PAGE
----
Though I lack the time and training to do the hard work myself, I have begun to wonder if your criteria for a coherent moral framework cannot be met through some hybrid of Stoicism and other virtue-ethical schools.
For one thing, having recently finished Cicero’s De Finibus, I’m now aware of an ancient (albeit, possibly unreliable) opinion that the Stoics introduced original jargon to discuss ideas that predated them – at least according to Cicero (an Academic skeptic) and his friend Piso (a Peripatetic). In any case, perhaps Cicero’s ecumenical yet critical approach is a good model for us moderns, who face an even larger menu of moral philosophical options than he did.
Even more recently, I was struck by Martha Nussbaum’s argument (from her 2009 introduction to The Therapy of Desire), where she concluded that “Any decent political approach, I now believe, must contain both Aristotelian and Stoic elements.” I’m not sure if she still believes that today, but in any case I find her unorthodox approach to Stoicism both refreshing and coherent.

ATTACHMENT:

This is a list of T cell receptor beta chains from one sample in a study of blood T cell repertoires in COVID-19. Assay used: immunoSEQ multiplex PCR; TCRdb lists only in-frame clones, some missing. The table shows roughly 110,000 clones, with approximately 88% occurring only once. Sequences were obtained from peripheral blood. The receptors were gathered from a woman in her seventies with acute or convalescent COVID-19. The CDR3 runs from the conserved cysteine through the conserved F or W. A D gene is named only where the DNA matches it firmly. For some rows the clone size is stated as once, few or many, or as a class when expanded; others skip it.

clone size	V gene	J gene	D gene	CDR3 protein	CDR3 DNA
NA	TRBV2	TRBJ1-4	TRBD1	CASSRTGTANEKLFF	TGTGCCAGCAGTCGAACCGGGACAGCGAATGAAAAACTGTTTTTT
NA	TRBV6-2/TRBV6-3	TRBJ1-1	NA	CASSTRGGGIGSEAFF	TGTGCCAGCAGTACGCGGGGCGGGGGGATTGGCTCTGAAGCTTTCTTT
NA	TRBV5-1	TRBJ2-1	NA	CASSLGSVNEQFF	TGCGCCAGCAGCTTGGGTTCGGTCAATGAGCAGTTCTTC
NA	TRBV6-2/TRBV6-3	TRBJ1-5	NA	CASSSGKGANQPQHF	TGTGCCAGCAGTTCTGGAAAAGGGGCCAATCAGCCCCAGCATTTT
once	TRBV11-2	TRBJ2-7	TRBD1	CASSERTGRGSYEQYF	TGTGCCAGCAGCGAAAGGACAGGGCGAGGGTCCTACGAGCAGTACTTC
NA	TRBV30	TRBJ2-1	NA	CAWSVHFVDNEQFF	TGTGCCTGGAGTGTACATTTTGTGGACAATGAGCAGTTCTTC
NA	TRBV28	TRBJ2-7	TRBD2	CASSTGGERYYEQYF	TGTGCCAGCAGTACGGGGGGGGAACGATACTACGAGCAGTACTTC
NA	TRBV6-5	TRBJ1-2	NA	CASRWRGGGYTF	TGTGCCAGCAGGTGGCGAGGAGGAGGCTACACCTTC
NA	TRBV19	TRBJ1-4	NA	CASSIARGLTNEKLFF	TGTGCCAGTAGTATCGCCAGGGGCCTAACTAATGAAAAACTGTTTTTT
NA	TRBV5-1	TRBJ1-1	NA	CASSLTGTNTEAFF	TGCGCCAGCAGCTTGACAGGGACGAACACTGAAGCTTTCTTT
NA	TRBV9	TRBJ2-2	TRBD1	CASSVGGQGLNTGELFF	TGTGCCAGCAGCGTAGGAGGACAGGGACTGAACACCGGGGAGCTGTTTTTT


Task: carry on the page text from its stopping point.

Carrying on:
plenty of people follow eclectic systems, it’s just not my favorite thing to do. The reason is because at some point you run into contradictions. If you apply both Aristotelianism and Stoicism, what are you going to do with externals? Are they necessary, or preferred indifferents?
If you mix Epicureanism and Stoicism, when push comes to shove, are you going to making the avoidance of pain your priority, or the pursuit of virtue?
Cicero and Nussbaum are smart cookies, but I’d rather adapt and modify a single framework than mix frameworks. Works better for me.
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Massimo: If I understood Cicero’s account correctly, then the other schools at his time (both Academic and Peripatetic) agreed with Stoics entirely on ethics (and disagreed with Epicureans) – they just used more common language for “external goods” than the Stoic term “preferred indifferents.” (More controversially, I imagine, Piso accused Stoics of stealing their ethics from other schools and merely changing the names.) In any case, the practical difference here seems minor at best.